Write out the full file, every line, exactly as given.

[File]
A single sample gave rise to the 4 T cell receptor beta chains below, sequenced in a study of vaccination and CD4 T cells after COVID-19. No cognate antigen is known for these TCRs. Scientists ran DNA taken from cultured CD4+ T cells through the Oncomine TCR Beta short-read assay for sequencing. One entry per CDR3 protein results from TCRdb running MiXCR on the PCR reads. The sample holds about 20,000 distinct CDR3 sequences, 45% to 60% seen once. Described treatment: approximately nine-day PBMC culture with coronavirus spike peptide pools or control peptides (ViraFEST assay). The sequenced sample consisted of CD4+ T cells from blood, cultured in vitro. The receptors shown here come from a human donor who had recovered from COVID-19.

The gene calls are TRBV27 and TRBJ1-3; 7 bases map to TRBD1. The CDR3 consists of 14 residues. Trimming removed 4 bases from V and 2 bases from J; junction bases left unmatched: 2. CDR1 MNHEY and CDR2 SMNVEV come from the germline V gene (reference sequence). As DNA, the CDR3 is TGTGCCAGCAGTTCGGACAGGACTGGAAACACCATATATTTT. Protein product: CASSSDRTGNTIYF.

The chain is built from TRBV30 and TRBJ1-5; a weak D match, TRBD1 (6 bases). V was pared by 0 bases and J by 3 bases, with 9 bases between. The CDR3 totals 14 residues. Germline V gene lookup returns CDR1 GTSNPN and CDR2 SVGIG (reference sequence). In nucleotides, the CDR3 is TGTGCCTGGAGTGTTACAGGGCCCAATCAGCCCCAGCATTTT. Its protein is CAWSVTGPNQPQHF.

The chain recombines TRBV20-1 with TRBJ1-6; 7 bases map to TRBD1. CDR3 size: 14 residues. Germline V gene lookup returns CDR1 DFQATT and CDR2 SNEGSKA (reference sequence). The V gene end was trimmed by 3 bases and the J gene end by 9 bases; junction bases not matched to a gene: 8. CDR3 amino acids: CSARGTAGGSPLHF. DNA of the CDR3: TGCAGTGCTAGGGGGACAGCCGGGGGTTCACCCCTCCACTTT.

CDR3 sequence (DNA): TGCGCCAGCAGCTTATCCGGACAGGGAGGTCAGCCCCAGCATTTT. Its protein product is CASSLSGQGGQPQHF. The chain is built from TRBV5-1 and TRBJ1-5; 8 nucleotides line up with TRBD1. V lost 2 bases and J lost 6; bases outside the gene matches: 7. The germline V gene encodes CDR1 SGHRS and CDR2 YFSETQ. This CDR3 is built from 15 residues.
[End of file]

A single sample gave rise to the 4 T cell receptor beta chains below, sequenced in a study of vaccination and CD4 T cells after COVID-19. No cognate antigen is known for these TCRs. Scientists ran DNA taken from cultured CD4+ T cells through the Oncomine TCR Beta short-read assay for sequencing. One entry per CDR3 protein results from TCRdb running MiXCR on the PCR reads. The sample holds about 20,000 distinct CDR3 sequences, 45% to 60% seen once. Described treatment: approximately nine-day PBMC culture with coronavirus spike peptide pools or control peptides (ViraFEST assay). The sequenced sample consisted of CD4+ T cells from blood, cultured in vitro. The receptors shown here come from a human donor who had recovered from COVID-19.

The gene calls are TRBV27 and TRBJ1-3; 7 bases map to TRBD1. The CDR3 consists of 14 residues. Trimming removed 4 bases from V and 2 bases from J; junction bases left unmatched: 2. CDR1 MNHEY and CDR2 SMNVEV come from the germline V gene (reference sequence). As DNA, the CDR3 is TGTGCCAGCAGTTCGGACAGGACTGGAAACACCATATATTTT. Protein product: CASSSDRTGNTIYF.

The chain is built from TRBV30 and TRBJ1-5; a weak D match, TRBD1 (6 bases). V was pared by 0 bases and J by 3 bases, with 9 bases between. The CDR3 totals 14 residues. Germline V gene lookup returns CDR1 GTSNPN and CDR2 SVGIG (reference sequence). In nucleotides, the CDR3 is TGTGCCTGGAGTGTTACAGGGCCCAATCAGCCCCAGCATTTT. Its protein is CAWSVTGPNQPQHF.

The chain recombines TRBV20-1 with TRBJ1-6; 7 bases map to TRBD1. CDR3 size: 14 residues. Germline V gene lookup returns CDR1 DFQATT and CDR2 SNEGSKA (reference sequence). The V gene end was trimmed by 3 bases and the J gene end by 9 bases; junction bases not matched to a gene: 8. CDR3 amino acids: CSARGTAGGSPLHF. DNA of the CDR3: TGCAGTGCTAGGGGGACAGCCGGGGGTTCACCCCTCCACTTT.

CDR3 sequence (DNA): TGCGCCAGCAGCTTATCCGGACAGGGAGGTCAGCCCCAGCATTTT. Its protein product is CASSLSGQGGQPQHF. The chain is built from TRBV5-1 and TRBJ1-5; 8 nucleotides line up with TRBD1. V lost 2 bases and J lost 6; bases outside the gene matches: 7. The germline V gene encodes CDR1 SGHRS and CDR2 YFSETQ. This CDR3 is built from 15 residues.